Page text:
Textus Receptus Bibles
Coverdale Bible 1535
|2:1||I wolde ye knewe what fightinge I haue for youre sakes, and for them of Laodicea, and for as many as haue not sene my personne in the flesh,|
|2:2||that their hertes mighte be comforted and knytt together in loue, to all riches of full vnderstodinge, which is in the knowlege of the mystery of God the father and of Christ,|
|2:3||in whom are hyd all the treasures of wyssdome and knowlege.|
|2:4||This I saye, lest eny man shulde begyle you with entysinge wordes.|
|2:5||For though I be absent in the flesh, yet am I present with you in the sprete: ioyenge, and beholdinge youre order and the stedfastnes of youre faith in Christ.|
|2:6||As ye haue therfore receaued Christ Iesu the LORDE, euen so walke in him,|
|2:7||and be roted & buylded in him, and be stedfast in faith, as ye haue learned: & be plenteous in the same in geuynge thankes.|
|2:8||Bewarre lest eny ma spoyle you thorow philosophy and disceatfull vanite after the tradicions of men, and after the ordinauces of the worlde, and not after Christ.|
|2:9||For in him dwelleth all the fulnes of the Godheade bodely,|
|2:10||and ye are complete in him, which is the heade of all rule and power:|
|2:11||in whom also ye are circumcysed with circumcision without handes, by puttynge of the synfull body of the flesh: (namely) with the circumcysion of Christ,|
|2:12||in that ye are buried with him thorow baptyme: in whom ye are also rysen agayne thorow faith, that is wrought by the operacion of God, which raysed him vp from the deed.|
|2:13||And with him he quyckened you, whan ye were deed in synnes, and in the vncircumcision of youre flesh, and hath forgeuen vs all synnes,|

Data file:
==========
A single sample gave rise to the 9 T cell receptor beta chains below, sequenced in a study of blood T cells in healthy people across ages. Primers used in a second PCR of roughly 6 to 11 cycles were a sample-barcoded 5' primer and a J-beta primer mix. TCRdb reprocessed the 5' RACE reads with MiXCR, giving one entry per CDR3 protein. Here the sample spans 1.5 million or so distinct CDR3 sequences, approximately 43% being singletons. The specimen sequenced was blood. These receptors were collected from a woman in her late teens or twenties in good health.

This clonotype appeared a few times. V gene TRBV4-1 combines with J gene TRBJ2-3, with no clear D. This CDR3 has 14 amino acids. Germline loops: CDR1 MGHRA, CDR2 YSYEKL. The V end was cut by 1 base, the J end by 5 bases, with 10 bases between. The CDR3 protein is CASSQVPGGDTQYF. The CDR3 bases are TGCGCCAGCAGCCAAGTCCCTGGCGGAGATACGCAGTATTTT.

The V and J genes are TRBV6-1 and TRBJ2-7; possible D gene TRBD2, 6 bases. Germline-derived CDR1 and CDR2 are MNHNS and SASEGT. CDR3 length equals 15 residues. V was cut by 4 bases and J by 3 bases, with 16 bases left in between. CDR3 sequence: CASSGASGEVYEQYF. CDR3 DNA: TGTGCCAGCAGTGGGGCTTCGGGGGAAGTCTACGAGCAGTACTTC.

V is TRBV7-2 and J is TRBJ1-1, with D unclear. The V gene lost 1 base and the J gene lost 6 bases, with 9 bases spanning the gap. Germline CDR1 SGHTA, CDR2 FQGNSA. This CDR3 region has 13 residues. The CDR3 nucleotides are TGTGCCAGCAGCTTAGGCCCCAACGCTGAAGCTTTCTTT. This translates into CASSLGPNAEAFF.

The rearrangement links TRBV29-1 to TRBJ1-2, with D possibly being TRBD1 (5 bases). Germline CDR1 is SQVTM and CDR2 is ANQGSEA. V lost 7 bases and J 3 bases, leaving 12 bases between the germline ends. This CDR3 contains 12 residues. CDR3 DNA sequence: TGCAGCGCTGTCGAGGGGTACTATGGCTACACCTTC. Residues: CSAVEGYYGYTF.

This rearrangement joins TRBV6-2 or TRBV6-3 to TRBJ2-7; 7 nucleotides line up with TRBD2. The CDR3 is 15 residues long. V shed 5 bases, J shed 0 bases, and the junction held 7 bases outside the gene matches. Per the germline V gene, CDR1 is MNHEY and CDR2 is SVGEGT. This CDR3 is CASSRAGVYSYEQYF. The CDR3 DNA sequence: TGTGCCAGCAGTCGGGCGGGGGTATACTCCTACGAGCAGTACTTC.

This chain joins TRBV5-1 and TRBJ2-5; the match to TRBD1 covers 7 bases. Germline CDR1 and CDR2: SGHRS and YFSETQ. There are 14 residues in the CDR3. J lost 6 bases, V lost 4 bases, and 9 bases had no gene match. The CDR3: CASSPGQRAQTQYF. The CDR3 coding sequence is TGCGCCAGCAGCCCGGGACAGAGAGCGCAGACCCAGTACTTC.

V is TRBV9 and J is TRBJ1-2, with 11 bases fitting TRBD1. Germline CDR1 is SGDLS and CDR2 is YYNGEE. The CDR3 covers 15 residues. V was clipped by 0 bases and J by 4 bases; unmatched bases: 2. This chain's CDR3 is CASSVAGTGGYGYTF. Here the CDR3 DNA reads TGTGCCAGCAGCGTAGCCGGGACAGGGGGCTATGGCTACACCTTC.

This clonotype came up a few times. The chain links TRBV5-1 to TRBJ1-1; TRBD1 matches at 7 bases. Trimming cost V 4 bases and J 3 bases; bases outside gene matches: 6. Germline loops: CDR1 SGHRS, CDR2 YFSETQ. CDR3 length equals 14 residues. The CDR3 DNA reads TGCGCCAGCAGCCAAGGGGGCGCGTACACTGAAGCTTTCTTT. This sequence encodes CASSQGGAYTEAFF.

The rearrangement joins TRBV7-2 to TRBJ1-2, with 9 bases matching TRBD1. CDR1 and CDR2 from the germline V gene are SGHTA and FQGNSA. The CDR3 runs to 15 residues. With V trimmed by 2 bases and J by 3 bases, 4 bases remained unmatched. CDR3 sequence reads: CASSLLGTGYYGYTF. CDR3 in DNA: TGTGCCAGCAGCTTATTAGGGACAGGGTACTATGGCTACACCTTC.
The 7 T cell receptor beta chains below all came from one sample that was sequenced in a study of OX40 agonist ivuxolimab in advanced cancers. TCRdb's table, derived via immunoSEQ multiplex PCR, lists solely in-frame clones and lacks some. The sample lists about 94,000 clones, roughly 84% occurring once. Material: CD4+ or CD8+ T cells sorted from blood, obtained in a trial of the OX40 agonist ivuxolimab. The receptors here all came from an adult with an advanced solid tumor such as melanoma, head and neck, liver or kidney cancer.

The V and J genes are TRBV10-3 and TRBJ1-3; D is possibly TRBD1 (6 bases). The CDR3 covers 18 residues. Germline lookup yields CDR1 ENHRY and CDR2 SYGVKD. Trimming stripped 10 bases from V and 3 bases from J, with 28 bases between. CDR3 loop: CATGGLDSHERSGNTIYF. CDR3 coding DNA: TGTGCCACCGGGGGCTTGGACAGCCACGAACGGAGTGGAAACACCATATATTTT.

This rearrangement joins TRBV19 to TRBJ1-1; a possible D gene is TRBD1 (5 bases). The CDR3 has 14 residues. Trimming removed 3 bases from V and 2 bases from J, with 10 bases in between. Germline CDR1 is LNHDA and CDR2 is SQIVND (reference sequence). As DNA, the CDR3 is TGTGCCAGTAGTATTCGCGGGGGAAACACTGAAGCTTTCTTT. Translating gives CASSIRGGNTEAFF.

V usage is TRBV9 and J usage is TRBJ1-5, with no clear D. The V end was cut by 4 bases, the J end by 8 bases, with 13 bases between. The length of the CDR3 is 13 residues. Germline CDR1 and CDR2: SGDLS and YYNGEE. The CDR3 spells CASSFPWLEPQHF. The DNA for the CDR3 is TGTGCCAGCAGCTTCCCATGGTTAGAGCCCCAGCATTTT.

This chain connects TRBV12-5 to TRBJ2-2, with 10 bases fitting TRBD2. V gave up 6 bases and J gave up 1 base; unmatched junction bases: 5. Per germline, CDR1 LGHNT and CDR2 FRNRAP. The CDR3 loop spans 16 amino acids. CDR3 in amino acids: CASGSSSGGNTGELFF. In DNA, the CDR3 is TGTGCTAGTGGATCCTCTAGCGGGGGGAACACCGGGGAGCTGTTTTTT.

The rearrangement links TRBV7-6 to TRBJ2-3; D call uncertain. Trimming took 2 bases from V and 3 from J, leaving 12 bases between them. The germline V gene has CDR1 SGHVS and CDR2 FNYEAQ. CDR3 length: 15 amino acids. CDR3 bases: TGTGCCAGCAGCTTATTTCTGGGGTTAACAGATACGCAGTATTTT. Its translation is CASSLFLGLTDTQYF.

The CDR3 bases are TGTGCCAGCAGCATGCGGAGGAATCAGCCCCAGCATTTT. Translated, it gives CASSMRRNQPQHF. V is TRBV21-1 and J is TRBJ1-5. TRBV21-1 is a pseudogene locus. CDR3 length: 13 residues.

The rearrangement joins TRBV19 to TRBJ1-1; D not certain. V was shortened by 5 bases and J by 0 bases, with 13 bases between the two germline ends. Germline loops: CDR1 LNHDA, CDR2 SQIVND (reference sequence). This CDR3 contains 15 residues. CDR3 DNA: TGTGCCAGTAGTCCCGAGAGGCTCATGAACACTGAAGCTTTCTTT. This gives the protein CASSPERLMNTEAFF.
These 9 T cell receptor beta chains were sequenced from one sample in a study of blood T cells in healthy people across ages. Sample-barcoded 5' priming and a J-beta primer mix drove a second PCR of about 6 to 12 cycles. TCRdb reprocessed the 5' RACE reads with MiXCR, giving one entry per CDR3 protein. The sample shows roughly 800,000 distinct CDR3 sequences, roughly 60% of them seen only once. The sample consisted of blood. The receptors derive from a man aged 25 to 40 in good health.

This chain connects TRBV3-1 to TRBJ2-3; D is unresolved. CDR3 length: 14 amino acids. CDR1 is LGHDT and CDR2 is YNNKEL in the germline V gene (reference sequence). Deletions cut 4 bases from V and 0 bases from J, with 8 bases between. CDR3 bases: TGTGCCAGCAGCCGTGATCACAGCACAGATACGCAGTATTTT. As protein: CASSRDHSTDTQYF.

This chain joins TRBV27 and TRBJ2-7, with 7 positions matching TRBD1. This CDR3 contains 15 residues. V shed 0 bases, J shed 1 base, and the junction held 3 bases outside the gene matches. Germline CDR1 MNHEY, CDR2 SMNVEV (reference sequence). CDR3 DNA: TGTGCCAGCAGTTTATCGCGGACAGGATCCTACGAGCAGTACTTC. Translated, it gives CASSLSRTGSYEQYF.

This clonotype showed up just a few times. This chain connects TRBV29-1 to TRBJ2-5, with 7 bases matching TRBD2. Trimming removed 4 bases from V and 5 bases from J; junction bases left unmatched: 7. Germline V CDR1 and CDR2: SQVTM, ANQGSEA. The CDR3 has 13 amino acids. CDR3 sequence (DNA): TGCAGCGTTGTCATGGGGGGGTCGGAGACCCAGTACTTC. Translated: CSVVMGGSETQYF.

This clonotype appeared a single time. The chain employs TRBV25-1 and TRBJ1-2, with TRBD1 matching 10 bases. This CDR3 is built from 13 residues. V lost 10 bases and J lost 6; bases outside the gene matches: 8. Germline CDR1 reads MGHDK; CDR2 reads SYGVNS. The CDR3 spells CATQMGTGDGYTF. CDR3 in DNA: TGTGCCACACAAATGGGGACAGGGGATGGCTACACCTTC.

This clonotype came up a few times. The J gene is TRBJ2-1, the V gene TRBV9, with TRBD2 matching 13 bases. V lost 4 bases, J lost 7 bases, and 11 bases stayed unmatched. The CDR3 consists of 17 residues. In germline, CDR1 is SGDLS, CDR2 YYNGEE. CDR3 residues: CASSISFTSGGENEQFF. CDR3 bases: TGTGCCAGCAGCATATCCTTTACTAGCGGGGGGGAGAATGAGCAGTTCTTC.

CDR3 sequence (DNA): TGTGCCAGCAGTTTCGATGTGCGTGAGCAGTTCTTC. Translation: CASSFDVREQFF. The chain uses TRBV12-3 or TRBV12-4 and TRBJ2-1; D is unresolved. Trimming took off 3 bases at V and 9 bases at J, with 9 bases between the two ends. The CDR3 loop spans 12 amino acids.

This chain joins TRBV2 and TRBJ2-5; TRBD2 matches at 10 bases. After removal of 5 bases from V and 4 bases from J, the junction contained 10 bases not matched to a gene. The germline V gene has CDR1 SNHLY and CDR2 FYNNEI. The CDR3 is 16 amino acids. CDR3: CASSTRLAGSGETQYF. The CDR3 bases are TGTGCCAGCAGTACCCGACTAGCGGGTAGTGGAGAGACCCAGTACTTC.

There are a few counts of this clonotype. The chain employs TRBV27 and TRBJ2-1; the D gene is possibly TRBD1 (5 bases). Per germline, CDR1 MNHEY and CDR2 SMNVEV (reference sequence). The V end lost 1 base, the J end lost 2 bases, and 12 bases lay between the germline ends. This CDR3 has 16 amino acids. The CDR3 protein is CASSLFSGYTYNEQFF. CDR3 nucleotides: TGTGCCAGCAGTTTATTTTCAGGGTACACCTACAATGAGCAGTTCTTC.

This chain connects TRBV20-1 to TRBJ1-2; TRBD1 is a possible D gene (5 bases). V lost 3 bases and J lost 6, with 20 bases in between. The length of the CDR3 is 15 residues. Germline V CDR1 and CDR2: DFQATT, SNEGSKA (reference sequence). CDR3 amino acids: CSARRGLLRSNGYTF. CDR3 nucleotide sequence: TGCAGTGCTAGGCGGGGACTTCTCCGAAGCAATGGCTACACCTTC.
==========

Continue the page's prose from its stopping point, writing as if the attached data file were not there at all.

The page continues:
|2:14||and put out the handwrytinge that was agaynst vs (cotayned in the lawe wrytten) and that hath he taken out of the waye, and fastened it to the crosse:|
|2:15||And hath spoyled rule and power, and hath made a shewe of them openly, and triumphed ouer them in his awne persone.|
|2:16||Let no man therfore trouble youre consciences aboute meate or drynke, or for a pece of an holy daye, as the holy daye of ye newe Mone, or of the Sabbath dayes,|
|2:17||which are the shadowe of the thinges that were for to come: but the body selfe is in Christ.|
|2:18||Let no man make you shote at a wronge mark, which after his owne chosynge walketh in humblenes and spiritualtye of angels, thinges which he neuer sawe, and is vayne, and puft vp in his owne fleshly mynde:|
|2:19||and holdeth not himselfe to the heade, wherof the whole body by ioyntes and couples receaueth norishment, and is knyt together, and so groweth to the greatnes that commeth of God.|
|2:20||Wherfore yf ye be deed with Christ from the ordinaunces of the worlde, why are ye holden the with soch tradicions, as though ye lyued after the worlde? As whan they saye:|
|2:21||Touch not this, taist not that, handle not that.|
|2:22||All these thinges do hurte vnto men, because of the abuse of them, which abuse commeth onely of the commaundementes and doctrynes of men:|
|2:23||which thinges haue a shyne of wyssdome thorow chosen spiritualtie and humblenes, and in that they spare not the body, and do the flesh no worshipe vnto his nede.|
Coverdale Bible 1535